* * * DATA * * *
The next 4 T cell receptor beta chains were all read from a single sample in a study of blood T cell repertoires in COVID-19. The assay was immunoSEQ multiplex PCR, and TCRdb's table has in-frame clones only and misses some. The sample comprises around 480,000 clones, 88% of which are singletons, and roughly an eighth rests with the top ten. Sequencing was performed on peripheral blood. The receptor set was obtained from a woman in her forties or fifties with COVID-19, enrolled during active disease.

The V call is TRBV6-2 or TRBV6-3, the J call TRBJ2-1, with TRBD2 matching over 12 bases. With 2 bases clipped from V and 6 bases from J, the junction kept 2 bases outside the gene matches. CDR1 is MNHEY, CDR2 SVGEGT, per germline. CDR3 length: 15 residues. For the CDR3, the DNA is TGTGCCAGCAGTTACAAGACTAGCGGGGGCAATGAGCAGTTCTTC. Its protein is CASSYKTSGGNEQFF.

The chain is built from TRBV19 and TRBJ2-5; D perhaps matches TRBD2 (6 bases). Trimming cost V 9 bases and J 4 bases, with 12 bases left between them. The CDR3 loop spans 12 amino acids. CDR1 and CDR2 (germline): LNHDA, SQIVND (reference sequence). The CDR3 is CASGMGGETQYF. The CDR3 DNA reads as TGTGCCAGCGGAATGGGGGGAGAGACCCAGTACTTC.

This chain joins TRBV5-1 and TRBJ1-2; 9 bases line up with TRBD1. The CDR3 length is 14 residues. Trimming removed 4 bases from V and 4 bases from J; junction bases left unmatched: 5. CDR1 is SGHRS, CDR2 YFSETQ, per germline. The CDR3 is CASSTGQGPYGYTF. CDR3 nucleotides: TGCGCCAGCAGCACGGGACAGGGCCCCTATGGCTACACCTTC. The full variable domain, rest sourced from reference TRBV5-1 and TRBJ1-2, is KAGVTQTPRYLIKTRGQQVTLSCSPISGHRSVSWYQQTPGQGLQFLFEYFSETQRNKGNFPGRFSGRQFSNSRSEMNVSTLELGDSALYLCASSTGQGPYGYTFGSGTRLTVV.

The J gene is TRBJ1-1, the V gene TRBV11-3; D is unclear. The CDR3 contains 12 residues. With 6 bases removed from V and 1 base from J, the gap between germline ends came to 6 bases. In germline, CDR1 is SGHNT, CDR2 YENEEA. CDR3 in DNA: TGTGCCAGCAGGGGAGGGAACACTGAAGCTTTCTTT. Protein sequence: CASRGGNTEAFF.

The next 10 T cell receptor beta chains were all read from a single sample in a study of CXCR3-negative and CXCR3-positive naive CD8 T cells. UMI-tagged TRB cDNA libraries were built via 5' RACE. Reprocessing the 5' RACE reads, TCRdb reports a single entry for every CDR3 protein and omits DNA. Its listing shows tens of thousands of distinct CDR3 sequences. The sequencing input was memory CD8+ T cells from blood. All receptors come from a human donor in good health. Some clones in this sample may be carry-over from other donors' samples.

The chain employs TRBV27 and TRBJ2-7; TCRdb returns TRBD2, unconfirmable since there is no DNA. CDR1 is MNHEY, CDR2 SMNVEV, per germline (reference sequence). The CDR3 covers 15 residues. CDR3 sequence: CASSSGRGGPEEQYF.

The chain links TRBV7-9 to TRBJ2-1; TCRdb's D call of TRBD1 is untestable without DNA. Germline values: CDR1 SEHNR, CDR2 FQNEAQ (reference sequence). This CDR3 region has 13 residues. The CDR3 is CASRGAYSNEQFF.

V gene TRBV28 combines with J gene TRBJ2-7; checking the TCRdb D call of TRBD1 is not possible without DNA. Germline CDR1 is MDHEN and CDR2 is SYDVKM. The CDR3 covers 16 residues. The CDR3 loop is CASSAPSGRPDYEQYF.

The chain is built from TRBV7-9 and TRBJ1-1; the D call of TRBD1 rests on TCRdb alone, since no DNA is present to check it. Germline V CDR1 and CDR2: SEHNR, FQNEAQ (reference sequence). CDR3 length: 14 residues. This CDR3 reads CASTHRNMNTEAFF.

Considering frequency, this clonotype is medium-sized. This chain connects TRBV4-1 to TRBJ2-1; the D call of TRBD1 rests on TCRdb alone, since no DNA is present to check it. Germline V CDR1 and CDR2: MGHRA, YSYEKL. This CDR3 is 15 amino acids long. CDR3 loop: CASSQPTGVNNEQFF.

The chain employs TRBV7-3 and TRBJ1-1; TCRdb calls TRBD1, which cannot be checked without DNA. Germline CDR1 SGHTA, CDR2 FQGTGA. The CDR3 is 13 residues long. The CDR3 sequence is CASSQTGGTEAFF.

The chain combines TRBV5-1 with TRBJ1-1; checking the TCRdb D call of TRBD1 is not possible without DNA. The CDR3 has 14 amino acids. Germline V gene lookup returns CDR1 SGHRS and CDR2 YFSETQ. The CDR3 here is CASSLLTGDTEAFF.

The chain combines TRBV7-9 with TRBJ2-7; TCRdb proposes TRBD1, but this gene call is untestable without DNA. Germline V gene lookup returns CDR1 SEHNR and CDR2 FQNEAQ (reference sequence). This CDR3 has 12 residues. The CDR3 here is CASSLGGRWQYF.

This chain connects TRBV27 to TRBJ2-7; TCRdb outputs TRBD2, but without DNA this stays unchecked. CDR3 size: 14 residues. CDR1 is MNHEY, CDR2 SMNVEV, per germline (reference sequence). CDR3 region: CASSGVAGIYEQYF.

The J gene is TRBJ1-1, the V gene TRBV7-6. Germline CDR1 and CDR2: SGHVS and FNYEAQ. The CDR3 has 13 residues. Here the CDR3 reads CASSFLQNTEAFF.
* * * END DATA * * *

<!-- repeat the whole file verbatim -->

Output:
The next 4 T cell receptor beta chains were all read from a single sample in a study of blood T cell repertoires in COVID-19. The assay was immunoSEQ multiplex PCR, and TCRdb's table has in-frame clones only and misses some. The sample comprises around 480,000 clones, 88% of which are singletons, and roughly an eighth rests with the top ten. Sequencing was performed on peripheral blood. The receptor set was obtained from a woman in her forties or fifties with COVID-19, enrolled during active disease.

The V call is TRBV6-2 or TRBV6-3, the J call TRBJ2-1, with TRBD2 matching over 12 bases. With 2 bases clipped from V and 6 bases from J, the junction kept 2 bases outside the gene matches. CDR1 is MNHEY, CDR2 SVGEGT, per germline. CDR3 length: 15 residues. For the CDR3, the DNA is TGTGCCAGCAGTTACAAGACTAGCGGGGGCAATGAGCAGTTCTTC. Its protein is CASSYKTSGGNEQFF.

The chain is built from TRBV19 and TRBJ2-5; D perhaps matches TRBD2 (6 bases). Trimming cost V 9 bases and J 4 bases, with 12 bases left between them. The CDR3 loop spans 12 amino acids. CDR1 and CDR2 (germline): LNHDA, SQIVND (reference sequence). The CDR3 is CASGMGGETQYF. The CDR3 DNA reads as TGTGCCAGCGGAATGGGGGGAGAGACCCAGTACTTC.

This chain joins TRBV5-1 and TRBJ1-2; 9 bases line up with TRBD1. The CDR3 length is 14 residues. Trimming removed 4 bases from V and 4 bases from J; junction bases left unmatched: 5. CDR1 is SGHRS, CDR2 YFSETQ, per germline. The CDR3 is CASSTGQGPYGYTF. CDR3 nucleotides: TGCGCCAGCAGCACGGGACAGGGCCCCTATGGCTACACCTTC. The full variable domain, rest sourced from reference TRBV5-1 and TRBJ1-2, is KAGVTQTPRYLIKTRGQQVTLSCSPISGHRSVSWYQQTPGQGLQFLFEYFSETQRNKGNFPGRFSGRQFSNSRSEMNVSTLELGDSALYLCASSTGQGPYGYTFGSGTRLTVV.

The J gene is TRBJ1-1, the V gene TRBV11-3; D is unclear. The CDR3 contains 12 residues. With 6 bases removed from V and 1 base from J, the gap between germline ends came to 6 bases. In germline, CDR1 is SGHNT, CDR2 YENEEA. CDR3 in DNA: TGTGCCAGCAGGGGAGGGAACACTGAAGCTTTCTTT. Protein sequence: CASRGGNTEAFF.

The next 10 T cell receptor beta chains were all read from a single sample in a study of CXCR3-negative and CXCR3-positive naive CD8 T cells. UMI-tagged TRB cDNA libraries were built via 5' RACE. Reprocessing the 5' RACE reads, TCRdb reports a single entry for every CDR3 protein and omits DNA. Its listing shows tens of thousands of distinct CDR3 sequences. The sequencing input was memory CD8+ T cells from blood. All receptors come from a human donor in good health. Some clones in this sample may be carry-over from other donors' samples.

The chain employs TRBV27 and TRBJ2-7; TCRdb returns TRBD2, unconfirmable since there is no DNA. CDR1 is MNHEY, CDR2 SMNVEV, per germline (reference sequence). The CDR3 covers 15 residues. CDR3 sequence: CASSSGRGGPEEQYF.

The chain links TRBV7-9 to TRBJ2-1; TCRdb's D call of TRBD1 is untestable without DNA. Germline values: CDR1 SEHNR, CDR2 FQNEAQ (reference sequence). This CDR3 region has 13 residues. The CDR3 is CASRGAYSNEQFF.

V gene TRBV28 combines with J gene TRBJ2-7; checking the TCRdb D call of TRBD1 is not possible without DNA. Germline CDR1 is MDHEN and CDR2 is SYDVKM. The CDR3 covers 16 residues. The CDR3 loop is CASSAPSGRPDYEQYF.

The chain is built from TRBV7-9 and TRBJ1-1; the D call of TRBD1 rests on TCRdb alone, since no DNA is present to check it. Germline V CDR1 and CDR2: SEHNR, FQNEAQ (reference sequence). CDR3 length: 14 residues. This CDR3 reads CASTHRNMNTEAFF.

Considering frequency, this clonotype is medium-sized. This chain connects TRBV4-1 to TRBJ2-1; the D call of TRBD1 rests on TCRdb alone, since no DNA is present to check it. Germline V CDR1 and CDR2: MGHRA, YSYEKL. This CDR3 is 15 amino acids long. CDR3 loop: CASSQPTGVNNEQFF.

The chain employs TRBV7-3 and TRBJ1-1; TCRdb calls TRBD1, which cannot be checked without DNA. Germline CDR1 SGHTA, CDR2 FQGTGA. The CDR3 is 13 residues long. The CDR3 sequence is CASSQTGGTEAFF.

The chain combines TRBV5-1 with TRBJ1-1; checking the TCRdb D call of TRBD1 is not possible without DNA. The CDR3 has 14 amino acids. Germline V gene lookup returns CDR1 SGHRS and CDR2 YFSETQ. The CDR3 here is CASSLLTGDTEAFF.

The chain combines TRBV7-9 with TRBJ2-7; TCRdb proposes TRBD1, but this gene call is untestable without DNA. Germline V gene lookup returns CDR1 SEHNR and CDR2 FQNEAQ (reference sequence). This CDR3 has 12 residues. The CDR3 here is CASSLGGRWQYF.

This chain connects TRBV27 to TRBJ2-7; TCRdb outputs TRBD2, but without DNA this stays unchecked. CDR3 size: 14 residues. CDR1 is MNHEY, CDR2 SMNVEV, per germline (reference sequence). CDR3 region: CASSGVAGIYEQYF.

The J gene is TRBJ1-1, the V gene TRBV7-6. Germline CDR1 and CDR2: SGHVS and FNYEAQ. The CDR3 has 13 residues. Here the CDR3 reads CASSFLQNTEAFF.